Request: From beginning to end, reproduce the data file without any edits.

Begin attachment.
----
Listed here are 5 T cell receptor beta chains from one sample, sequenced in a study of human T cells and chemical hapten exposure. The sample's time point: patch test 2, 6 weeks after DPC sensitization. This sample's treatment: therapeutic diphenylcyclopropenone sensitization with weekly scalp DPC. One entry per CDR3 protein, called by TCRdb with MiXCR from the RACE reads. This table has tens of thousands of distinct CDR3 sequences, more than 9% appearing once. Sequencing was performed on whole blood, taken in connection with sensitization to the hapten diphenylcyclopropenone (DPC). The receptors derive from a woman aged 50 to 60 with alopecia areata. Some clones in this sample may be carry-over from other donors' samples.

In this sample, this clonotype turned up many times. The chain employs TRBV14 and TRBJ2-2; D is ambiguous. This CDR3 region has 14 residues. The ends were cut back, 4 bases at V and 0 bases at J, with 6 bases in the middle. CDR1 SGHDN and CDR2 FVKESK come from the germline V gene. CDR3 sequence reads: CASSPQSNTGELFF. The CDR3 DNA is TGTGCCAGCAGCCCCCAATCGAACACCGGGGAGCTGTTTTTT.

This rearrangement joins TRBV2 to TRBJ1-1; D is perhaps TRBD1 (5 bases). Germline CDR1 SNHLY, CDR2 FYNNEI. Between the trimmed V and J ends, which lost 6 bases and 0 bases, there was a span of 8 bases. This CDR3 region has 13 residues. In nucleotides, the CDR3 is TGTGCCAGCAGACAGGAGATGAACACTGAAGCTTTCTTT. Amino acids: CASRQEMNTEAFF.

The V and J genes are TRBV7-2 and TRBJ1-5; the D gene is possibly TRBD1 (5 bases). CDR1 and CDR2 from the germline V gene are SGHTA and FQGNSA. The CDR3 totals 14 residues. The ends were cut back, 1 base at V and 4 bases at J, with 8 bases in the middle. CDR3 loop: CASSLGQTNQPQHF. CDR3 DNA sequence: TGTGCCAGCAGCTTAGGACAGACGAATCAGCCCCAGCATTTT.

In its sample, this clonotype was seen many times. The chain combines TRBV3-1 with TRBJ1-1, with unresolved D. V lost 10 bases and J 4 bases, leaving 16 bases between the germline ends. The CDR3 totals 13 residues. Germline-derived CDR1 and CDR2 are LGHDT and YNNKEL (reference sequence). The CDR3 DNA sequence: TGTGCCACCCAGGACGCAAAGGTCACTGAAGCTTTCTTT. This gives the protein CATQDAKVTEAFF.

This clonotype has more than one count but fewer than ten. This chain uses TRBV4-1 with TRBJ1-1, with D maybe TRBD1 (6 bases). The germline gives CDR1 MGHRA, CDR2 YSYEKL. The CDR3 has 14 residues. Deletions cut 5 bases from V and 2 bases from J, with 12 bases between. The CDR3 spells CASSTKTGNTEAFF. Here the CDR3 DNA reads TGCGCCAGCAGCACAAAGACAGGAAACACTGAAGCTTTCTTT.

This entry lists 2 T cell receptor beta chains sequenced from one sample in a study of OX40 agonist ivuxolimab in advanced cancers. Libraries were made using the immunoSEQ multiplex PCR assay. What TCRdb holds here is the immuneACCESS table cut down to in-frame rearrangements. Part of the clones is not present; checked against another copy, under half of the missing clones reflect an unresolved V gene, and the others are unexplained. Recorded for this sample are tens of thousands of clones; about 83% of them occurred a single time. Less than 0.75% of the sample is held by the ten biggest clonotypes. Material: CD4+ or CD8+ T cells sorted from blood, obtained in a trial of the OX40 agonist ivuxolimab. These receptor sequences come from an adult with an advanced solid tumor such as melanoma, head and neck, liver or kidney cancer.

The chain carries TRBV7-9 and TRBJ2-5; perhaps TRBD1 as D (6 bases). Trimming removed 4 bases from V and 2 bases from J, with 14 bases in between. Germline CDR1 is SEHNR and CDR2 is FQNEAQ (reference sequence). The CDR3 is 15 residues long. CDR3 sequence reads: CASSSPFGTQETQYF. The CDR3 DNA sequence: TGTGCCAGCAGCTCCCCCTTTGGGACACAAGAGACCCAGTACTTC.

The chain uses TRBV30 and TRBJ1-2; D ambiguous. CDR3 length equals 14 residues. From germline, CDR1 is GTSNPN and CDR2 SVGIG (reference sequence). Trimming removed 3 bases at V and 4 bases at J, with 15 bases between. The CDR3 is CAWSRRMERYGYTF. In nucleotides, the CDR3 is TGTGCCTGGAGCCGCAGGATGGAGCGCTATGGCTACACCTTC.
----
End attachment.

Listed here are 5 T cell receptor beta chains from one sample, sequenced in a study of human T cells and chemical hapten exposure. The sample's time point: patch test 2, 6 weeks after DPC sensitization. This sample's treatment: therapeutic diphenylcyclopropenone sensitization with weekly scalp DPC. One entry per CDR3 protein, called by TCRdb with MiXCR from the RACE reads. This table has tens of thousands of distinct CDR3 sequences, more than 9% appearing once. Sequencing was performed on whole blood, taken in connection with sensitization to the hapten diphenylcyclopropenone (DPC). The receptors derive from a woman aged 50 to 60 with alopecia areata. Some clones in this sample may be carry-over from other donors' samples.

In this sample, this clonotype turned up many times. The chain employs TRBV14 and TRBJ2-2; D is ambiguous. This CDR3 region has 14 residues. The ends were cut back, 4 bases at V and 0 bases at J, with 6 bases in the middle. CDR1 SGHDN and CDR2 FVKESK come from the germline V gene. CDR3 sequence reads: CASSPQSNTGELFF. The CDR3 DNA is TGTGCCAGCAGCCCCCAATCGAACACCGGGGAGCTGTTTTTT.

This rearrangement joins TRBV2 to TRBJ1-1; D is perhaps TRBD1 (5 bases). Germline CDR1 SNHLY, CDR2 FYNNEI. Between the trimmed V and J ends, which lost 6 bases and 0 bases, there was a span of 8 bases. This CDR3 region has 13 residues. In nucleotides, the CDR3 is TGTGCCAGCAGACAGGAGATGAACACTGAAGCTTTCTTT. Amino acids: CASRQEMNTEAFF.

The V and J genes are TRBV7-2 and TRBJ1-5; the D gene is possibly TRBD1 (5 bases). CDR1 and CDR2 from the germline V gene are SGHTA and FQGNSA. The CDR3 totals 14 residues. The ends were cut back, 1 base at V and 4 bases at J, with 8 bases in the middle. CDR3 loop: CASSLGQTNQPQHF. CDR3 DNA sequence: TGTGCCAGCAGCTTAGGACAGACGAATCAGCCCCAGCATTTT.

In its sample, this clonotype was seen many times. The chain combines TRBV3-1 with TRBJ1-1, with unresolved D. V lost 10 bases and J 4 bases, leaving 16 bases between the germline ends. The CDR3 totals 13 residues. Germline-derived CDR1 and CDR2 are LGHDT and YNNKEL (reference sequence). The CDR3 DNA sequence: TGTGCCACCCAGGACGCAAAGGTCACTGAAGCTTTCTTT. This gives the protein CATQDAKVTEAFF.

This clonotype has more than one count but fewer than ten. This chain uses TRBV4-1 with TRBJ1-1, with D maybe TRBD1 (6 bases). The germline gives CDR1 MGHRA, CDR2 YSYEKL. The CDR3 has 14 residues. Deletions cut 5 bases from V and 2 bases from J, with 12 bases between. The CDR3 spells CASSTKTGNTEAFF. Here the CDR3 DNA reads TGCGCCAGCAGCACAAAGACAGGAAACACTGAAGCTTTCTTT.

This entry lists 2 T cell receptor beta chains sequenced from one sample in a study of OX40 agonist ivuxolimab in advanced cancers. Libraries were made using the immunoSEQ multiplex PCR assay. What TCRdb holds here is the immuneACCESS table cut down to in-frame rearrangements. Part of the clones is not present; checked against another copy, under half of the missing clones reflect an unresolved V gene, and the others are unexplained. Recorded for this sample are tens of thousands of clones; about 83% of them occurred a single time. Less than 0.75% of the sample is held by the ten biggest clonotypes. Material: CD4+ or CD8+ T cells sorted from blood, obtained in a trial of the OX40 agonist ivuxolimab. These receptor sequences come from an adult with an advanced solid tumor such as melanoma, head and neck, liver or kidney cancer.

The chain carries TRBV7-9 and TRBJ2-5; perhaps TRBD1 as D (6 bases). Trimming removed 4 bases from V and 2 bases from J, with 14 bases in between. Germline CDR1 is SEHNR and CDR2 is FQNEAQ (reference sequence). The CDR3 is 15 residues long. CDR3 sequence reads: CASSSPFGTQETQYF. The CDR3 DNA sequence: TGTGCCAGCAGCTCCCCCTTTGGGACACAAGAGACCCAGTACTTC.

The chain uses TRBV30 and TRBJ1-2; D ambiguous. CDR3 length equals 14 residues. From germline, CDR1 is GTSNPN and CDR2 SVGIG (reference sequence). Trimming removed 3 bases at V and 4 bases at J, with 15 bases between. The CDR3 is CAWSRRMERYGYTF. In nucleotides, the CDR3 is TGTGCCTGGAGCCGCAGGATGGAGCGCTATGGCTACACCTTC.